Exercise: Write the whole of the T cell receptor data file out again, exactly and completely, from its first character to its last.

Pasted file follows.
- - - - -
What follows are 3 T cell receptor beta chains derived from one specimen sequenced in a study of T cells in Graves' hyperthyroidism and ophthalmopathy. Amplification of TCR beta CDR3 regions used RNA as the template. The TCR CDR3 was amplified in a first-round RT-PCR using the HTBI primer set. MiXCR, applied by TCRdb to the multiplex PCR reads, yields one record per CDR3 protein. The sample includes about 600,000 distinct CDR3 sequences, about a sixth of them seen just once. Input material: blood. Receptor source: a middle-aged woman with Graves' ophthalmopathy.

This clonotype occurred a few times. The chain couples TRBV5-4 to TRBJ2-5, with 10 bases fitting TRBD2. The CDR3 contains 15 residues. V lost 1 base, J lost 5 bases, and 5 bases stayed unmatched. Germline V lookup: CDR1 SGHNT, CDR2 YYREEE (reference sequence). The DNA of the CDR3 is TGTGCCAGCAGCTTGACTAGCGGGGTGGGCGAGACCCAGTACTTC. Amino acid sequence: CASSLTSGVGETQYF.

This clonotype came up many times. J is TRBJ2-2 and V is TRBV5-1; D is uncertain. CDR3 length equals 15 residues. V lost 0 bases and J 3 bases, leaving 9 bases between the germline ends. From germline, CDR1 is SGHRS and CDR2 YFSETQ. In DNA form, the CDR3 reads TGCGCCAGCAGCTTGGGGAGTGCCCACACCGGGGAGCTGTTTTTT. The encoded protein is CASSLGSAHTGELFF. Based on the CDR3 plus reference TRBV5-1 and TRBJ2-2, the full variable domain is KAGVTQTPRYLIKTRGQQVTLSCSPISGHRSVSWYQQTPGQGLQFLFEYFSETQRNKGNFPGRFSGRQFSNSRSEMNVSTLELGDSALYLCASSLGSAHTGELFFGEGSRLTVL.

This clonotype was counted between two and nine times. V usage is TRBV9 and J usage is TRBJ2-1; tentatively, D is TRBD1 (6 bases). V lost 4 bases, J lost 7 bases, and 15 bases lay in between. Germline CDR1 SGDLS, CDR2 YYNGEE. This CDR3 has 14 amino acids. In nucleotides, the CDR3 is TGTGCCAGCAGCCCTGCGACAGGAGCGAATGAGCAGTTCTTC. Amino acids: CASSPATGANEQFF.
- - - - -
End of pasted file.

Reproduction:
What follows are 3 T cell receptor beta chains derived from one specimen sequenced in a study of T cells in Graves' hyperthyroidism and ophthalmopathy. Amplification of TCR beta CDR3 regions used RNA as the template. The TCR CDR3 was amplified in a first-round RT-PCR using the HTBI primer set. MiXCR, applied by TCRdb to the multiplex PCR reads, yields one record per CDR3 protein. The sample includes about 600,000 distinct CDR3 sequences, about a sixth of them seen just once. Input material: blood. Receptor source: a middle-aged woman with Graves' ophthalmopathy.

This clonotype occurred a few times. The chain couples TRBV5-4 to TRBJ2-5, with 10 bases fitting TRBD2. The CDR3 contains 15 residues. V lost 1 base, J lost 5 bases, and 5 bases stayed unmatched. Germline V lookup: CDR1 SGHNT, CDR2 YYREEE (reference sequence). The DNA of the CDR3 is TGTGCCAGCAGCTTGACTAGCGGGGTGGGCGAGACCCAGTACTTC. Amino acid sequence: CASSLTSGVGETQYF.

This clonotype came up many times. J is TRBJ2-2 and V is TRBV5-1; D is uncertain. CDR3 length equals 15 residues. V lost 0 bases and J 3 bases, leaving 9 bases between the germline ends. From germline, CDR1 is SGHRS and CDR2 YFSETQ. In DNA form, the CDR3 reads TGCGCCAGCAGCTTGGGGAGTGCCCACACCGGGGAGCTGTTTTTT. The encoded protein is CASSLGSAHTGELFF. Based on the CDR3 plus reference TRBV5-1 and TRBJ2-2, the full variable domain is KAGVTQTPRYLIKTRGQQVTLSCSPISGHRSVSWYQQTPGQGLQFLFEYFSETQRNKGNFPGRFSGRQFSNSRSEMNVSTLELGDSALYLCASSLGSAHTGELFFGEGSRLTVL.

This clonotype was counted between two and nine times. V usage is TRBV9 and J usage is TRBJ2-1; tentatively, D is TRBD1 (6 bases). V lost 4 bases, J lost 7 bases, and 15 bases lay in between. Germline CDR1 SGDLS, CDR2 YYNGEE. This CDR3 has 14 amino acids. In nucleotides, the CDR3 is TGTGCCAGCAGCCCTGCGACAGGAGCGAATGAGCAGTTCTTC. Amino acids: CASSPATGANEQFF.